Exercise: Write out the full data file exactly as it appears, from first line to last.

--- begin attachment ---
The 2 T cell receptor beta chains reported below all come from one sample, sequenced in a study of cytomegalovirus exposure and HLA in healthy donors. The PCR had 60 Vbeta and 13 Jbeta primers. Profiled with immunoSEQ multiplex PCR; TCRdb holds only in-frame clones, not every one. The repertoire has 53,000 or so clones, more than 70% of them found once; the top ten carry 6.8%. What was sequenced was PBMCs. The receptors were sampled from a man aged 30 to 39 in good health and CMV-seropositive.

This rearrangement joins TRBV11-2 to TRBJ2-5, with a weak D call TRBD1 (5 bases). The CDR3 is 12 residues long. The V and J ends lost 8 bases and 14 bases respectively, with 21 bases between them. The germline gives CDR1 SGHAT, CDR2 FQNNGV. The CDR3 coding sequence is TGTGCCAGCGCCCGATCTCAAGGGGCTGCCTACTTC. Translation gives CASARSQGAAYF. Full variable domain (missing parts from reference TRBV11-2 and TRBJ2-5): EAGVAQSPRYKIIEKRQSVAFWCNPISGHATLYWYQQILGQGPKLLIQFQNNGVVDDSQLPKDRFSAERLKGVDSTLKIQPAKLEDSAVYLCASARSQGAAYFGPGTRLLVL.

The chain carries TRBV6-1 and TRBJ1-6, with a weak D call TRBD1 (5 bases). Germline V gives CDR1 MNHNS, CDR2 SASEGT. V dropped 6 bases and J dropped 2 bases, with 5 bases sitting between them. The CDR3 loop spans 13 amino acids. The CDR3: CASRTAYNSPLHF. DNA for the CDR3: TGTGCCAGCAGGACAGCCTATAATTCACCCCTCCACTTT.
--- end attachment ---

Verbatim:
The 2 T cell receptor beta chains reported below all come from one sample, sequenced in a study of cytomegalovirus exposure and HLA in healthy donors. The PCR had 60 Vbeta and 13 Jbeta primers. Profiled with immunoSEQ multiplex PCR; TCRdb holds only in-frame clones, not every one. The repertoire has 53,000 or so clones, more than 70% of them found once; the top ten carry 6.8%. What was sequenced was PBMCs. The receptors were sampled from a man aged 30 to 39 in good health and CMV-seropositive.

This rearrangement joins TRBV11-2 to TRBJ2-5, with a weak D call TRBD1 (5 bases). The CDR3 is 12 residues long. The V and J ends lost 8 bases and 14 bases respectively, with 21 bases between them. The germline gives CDR1 SGHAT, CDR2 FQNNGV. The CDR3 coding sequence is TGTGCCAGCGCCCGATCTCAAGGGGCTGCCTACTTC. Translation gives CASARSQGAAYF. Full variable domain (missing parts from reference TRBV11-2 and TRBJ2-5): EAGVAQSPRYKIIEKRQSVAFWCNPISGHATLYWYQQILGQGPKLLIQFQNNGVVDDSQLPKDRFSAERLKGVDSTLKIQPAKLEDSAVYLCASARSQGAAYFGPGTRLLVL.

The chain carries TRBV6-1 and TRBJ1-6, with a weak D call TRBD1 (5 bases). Germline V gives CDR1 MNHNS, CDR2 SASEGT. V dropped 6 bases and J dropped 2 bases, with 5 bases sitting between them. The CDR3 loop spans 13 amino acids. The CDR3: CASRTAYNSPLHF. DNA for the CDR3: TGTGCCAGCAGGACAGCCTATAATTCACCCCTCCACTTT.